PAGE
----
A large wooden platter covered with several cured meats, including culatello, salami, and raw pancetta (white and slithery and gross, but hey, some people are into that).

After half an hour of pasta-shaping, it was time to finally taste the culatello. So how was it?

OH, so good.

Culatello tastes like prosciutto, but there’s a complexity and deepness to the flavor that you don’t get in most meats. It’s more delicate, too — it almost melts on your tongue, like lardo.

I can see why it’s so revered.

A bottle of red wine being poured into a small white bowl for drinking.

Wine used to be considered a food, our server told us, so people used to drink it out of bowls. She poured bowls for us and honestly, the wine seems to go down more quickly when you drink it that way!

And the pasta? Delectable.

A blackboard with the prices of culatello written on them, starting at 68 euros per kilogram.

And in the end, I did buy a culatello to take back with me. “What can I get for two hundred euros?” I asked an employee. She recommended half a culatello oro. It came out to 147 EUR ($164). I felt like such a baller!

Half a culatello was more than enough meat to enjoy at home — and it tasted just as good when sliced thin and served with scrambled eggs for breakfast.

If you ever have a chance to try culatello, go for it. Culatello became available for purchase in the US in 2017. But there’s nothing like having it at its source, in the misty lowlands near Parma.

As for Antica Corte Pallavicina, I would absolutely go back and stay overnight. I always recommend that travelers to Italy spend at least a bit of time in the countryside — this is a great place to do so!

Rows and stacks of Parmigiano Reggiano wheels on shelves.

Parmigiano Reggiano

Parma is home to another world-famous Italian specialty: parmigiano reggiano cheese. This cheese, this superb cheese, this cheese that I buy constantly from the good grocery store in my neighborhood, is a building block of Italian cuisine. Parmigiano makes everything better. Throw a rind in with a pot of soup and taste how much it changes!

Emilia-Romagna has become a culinary travel powerhouse in the last few years — and more people are traveling here to see how the foods are made. Parmigiano Reggiano factory tours have become popular events. We visited Latteria Santo Stefano, where you can learn how this fine cheese is made.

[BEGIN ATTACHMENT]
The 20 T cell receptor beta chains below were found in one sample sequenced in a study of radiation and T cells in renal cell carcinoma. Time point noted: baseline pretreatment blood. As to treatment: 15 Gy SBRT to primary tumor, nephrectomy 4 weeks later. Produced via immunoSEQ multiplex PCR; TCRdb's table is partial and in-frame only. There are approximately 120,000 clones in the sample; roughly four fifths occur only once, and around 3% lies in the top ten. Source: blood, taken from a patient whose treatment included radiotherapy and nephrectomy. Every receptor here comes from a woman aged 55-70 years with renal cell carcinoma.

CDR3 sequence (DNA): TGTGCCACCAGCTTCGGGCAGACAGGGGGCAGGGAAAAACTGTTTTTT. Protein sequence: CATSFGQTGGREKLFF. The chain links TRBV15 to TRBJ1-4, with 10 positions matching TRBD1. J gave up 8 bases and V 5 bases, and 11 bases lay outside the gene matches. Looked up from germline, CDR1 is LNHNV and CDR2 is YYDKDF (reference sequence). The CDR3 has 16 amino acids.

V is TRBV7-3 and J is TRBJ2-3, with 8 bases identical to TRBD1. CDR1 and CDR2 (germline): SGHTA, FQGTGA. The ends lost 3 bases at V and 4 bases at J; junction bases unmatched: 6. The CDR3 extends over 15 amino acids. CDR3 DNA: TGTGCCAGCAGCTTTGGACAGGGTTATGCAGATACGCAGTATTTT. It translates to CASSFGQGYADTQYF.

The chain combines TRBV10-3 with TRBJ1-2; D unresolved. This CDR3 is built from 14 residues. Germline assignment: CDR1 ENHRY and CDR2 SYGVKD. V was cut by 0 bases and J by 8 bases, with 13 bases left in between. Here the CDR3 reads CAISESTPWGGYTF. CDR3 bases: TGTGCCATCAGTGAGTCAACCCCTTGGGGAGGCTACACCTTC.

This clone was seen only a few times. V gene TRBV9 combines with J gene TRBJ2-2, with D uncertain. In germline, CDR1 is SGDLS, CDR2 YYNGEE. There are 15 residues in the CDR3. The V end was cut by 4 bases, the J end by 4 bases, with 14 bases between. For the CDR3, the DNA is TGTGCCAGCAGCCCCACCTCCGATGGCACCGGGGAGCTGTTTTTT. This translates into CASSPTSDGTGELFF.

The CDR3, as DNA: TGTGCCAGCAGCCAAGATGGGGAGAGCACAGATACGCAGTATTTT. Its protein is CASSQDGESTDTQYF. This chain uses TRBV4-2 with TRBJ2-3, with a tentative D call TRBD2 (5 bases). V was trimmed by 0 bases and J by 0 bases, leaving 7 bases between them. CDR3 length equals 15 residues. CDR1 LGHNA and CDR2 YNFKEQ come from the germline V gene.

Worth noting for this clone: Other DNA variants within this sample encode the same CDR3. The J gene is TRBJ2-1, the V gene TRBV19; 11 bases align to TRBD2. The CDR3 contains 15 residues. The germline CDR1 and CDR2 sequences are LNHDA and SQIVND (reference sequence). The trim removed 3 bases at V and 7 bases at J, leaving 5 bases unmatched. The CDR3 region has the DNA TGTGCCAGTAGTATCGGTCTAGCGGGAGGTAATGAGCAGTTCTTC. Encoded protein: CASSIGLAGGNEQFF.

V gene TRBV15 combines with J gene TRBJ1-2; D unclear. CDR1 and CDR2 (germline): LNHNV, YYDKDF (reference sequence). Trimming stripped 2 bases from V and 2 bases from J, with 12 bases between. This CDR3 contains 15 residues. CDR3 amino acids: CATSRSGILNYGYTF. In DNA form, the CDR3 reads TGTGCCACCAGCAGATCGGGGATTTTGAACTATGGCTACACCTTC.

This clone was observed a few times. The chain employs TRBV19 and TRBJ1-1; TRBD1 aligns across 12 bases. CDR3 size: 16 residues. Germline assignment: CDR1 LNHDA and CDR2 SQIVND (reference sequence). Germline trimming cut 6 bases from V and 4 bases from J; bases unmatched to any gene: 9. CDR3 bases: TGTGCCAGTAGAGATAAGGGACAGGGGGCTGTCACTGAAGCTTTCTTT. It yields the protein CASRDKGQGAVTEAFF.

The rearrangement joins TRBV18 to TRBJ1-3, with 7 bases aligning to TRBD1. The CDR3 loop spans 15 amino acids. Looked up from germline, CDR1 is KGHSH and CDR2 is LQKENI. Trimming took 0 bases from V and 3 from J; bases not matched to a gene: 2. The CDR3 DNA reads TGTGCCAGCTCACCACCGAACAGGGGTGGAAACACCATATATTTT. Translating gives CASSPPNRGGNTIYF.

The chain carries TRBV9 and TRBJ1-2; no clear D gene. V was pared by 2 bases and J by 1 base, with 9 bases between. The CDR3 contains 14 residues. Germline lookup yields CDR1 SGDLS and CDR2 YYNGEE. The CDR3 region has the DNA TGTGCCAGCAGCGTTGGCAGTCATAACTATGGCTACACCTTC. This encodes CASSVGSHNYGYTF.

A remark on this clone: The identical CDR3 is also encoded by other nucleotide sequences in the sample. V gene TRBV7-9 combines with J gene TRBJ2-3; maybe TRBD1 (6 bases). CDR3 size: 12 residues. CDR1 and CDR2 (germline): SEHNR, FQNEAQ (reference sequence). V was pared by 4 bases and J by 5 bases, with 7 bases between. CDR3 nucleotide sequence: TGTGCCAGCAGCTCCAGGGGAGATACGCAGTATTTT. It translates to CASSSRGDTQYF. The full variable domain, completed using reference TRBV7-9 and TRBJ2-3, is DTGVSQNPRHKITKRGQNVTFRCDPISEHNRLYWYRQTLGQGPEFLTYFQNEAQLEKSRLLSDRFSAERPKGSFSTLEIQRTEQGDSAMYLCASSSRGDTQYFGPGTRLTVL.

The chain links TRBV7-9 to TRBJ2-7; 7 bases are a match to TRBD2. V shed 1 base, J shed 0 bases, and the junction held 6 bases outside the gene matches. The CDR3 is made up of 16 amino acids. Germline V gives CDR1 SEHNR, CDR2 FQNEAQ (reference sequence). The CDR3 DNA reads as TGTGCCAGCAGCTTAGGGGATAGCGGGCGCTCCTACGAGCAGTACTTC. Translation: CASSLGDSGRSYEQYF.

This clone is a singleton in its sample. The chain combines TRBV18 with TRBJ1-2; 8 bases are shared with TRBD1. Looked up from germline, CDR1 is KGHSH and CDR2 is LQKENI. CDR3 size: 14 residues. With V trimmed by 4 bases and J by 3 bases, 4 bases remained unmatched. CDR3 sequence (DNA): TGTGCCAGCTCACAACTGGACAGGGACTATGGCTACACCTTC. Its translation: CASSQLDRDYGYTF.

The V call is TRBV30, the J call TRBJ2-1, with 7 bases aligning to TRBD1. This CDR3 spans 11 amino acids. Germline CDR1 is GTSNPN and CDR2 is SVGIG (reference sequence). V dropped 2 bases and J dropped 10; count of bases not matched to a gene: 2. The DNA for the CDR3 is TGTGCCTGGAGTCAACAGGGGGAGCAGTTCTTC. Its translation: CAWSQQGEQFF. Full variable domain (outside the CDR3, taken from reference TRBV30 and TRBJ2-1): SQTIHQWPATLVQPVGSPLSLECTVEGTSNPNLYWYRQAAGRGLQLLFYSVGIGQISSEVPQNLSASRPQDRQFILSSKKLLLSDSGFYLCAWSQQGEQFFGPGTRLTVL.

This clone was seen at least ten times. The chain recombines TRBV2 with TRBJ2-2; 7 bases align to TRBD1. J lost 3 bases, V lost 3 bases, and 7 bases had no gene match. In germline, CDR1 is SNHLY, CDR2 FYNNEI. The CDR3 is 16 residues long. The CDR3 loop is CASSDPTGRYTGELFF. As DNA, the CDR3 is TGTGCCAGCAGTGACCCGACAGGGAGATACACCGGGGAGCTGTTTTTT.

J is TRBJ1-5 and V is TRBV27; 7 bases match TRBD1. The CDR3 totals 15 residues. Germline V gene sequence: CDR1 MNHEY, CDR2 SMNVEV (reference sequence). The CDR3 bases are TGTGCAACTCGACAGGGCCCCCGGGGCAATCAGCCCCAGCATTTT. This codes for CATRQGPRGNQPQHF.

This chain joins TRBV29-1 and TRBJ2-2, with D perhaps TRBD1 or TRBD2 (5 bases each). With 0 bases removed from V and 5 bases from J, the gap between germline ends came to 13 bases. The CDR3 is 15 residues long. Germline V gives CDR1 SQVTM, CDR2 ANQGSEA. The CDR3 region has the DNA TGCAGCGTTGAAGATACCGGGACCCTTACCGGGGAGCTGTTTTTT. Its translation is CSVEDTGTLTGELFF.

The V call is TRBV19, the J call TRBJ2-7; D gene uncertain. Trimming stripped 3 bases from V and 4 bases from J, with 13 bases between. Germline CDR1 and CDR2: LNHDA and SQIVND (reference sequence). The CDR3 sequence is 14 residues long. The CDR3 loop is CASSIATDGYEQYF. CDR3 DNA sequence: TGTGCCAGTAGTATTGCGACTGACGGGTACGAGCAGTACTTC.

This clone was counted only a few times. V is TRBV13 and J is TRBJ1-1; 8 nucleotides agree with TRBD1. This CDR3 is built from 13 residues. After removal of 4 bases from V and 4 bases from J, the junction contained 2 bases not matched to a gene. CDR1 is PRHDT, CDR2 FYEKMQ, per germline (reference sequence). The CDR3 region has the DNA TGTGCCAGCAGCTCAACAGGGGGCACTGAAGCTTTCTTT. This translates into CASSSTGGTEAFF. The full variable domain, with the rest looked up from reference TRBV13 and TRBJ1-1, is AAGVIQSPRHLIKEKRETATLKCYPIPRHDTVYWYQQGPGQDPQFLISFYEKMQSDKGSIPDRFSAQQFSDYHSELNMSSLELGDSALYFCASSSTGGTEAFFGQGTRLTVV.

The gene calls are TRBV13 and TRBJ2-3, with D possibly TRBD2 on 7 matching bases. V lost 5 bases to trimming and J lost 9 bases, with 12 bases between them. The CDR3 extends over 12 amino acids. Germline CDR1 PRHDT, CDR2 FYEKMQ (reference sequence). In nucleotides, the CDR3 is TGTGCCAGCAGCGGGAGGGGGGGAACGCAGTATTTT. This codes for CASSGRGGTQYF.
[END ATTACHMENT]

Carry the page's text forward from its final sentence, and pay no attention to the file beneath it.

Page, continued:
A woman in a smock stands in front of a liquid vat, spreading her arms and talking about cheese.Two men, one very handsome and covered with tattoos, hold a cloth with a block of cheese on top in the vat.(I think everyone in our group had a crush on tattooed cheese dude on the right.)

Learning about the cheese is so interesting. But the best part is TAKING PHOTOS WITH THE CHEESE!

Kate poses with one foot in the air in the middle of the aisle in the cheese factory, surrounded by rows and rows of cheese.

Three wedges of cheese in a row, each broken up into bite-size pieces.

Afterward, we sampled the different types of aged cheese — 12, 24, and 36 months. My favorite was definitely the 24. I bought a wedge to take with me — costing a fraction of what I’d pay at Fairway in New York City.

Four wine bottles (one rose, one white, two red) resting on a bottle surrounded by brown leaves, greenery in the background.

Wine Tasting Near Parma

If you’re going to Italy, you will likely want to go wine tasting. And you can find great wine everywhere. But if you’re looking for something special, visit Venturini Baldini, about a 40-minute drive from Parma.

This organic winery has plenty of swoon-worthy wines — including some fabulous sparkling rosé wines and some Lambruscos! (Lambrusco is from Emilia-Romagna and trust me, it tastes so much better than what you’ve had in the US.)

Not only do they have wine, they also have a selection of vinegars — very fine and special vinegars. Keep in mind that we’re not in Modena so these aren’t consider the traditional balsamic vinegar from that region, but they are special and make a wonderful nonperishable foodie gift to bring home.

One warning — being an organic winery, it means that pesticides aren’t used. If you’re drinking wine outside, try to keep the insects from diving into your glass.

People walking down the street in front of orange buildings in Parma.

Parma, Italian Capital of Culture 2020

Parma has been chosen as Italy’s Capital of Culture for 2020! That means 2020 is the year to go. When a city is an Italian Capital of Culture, there will be interesting cultural events taking place all year long.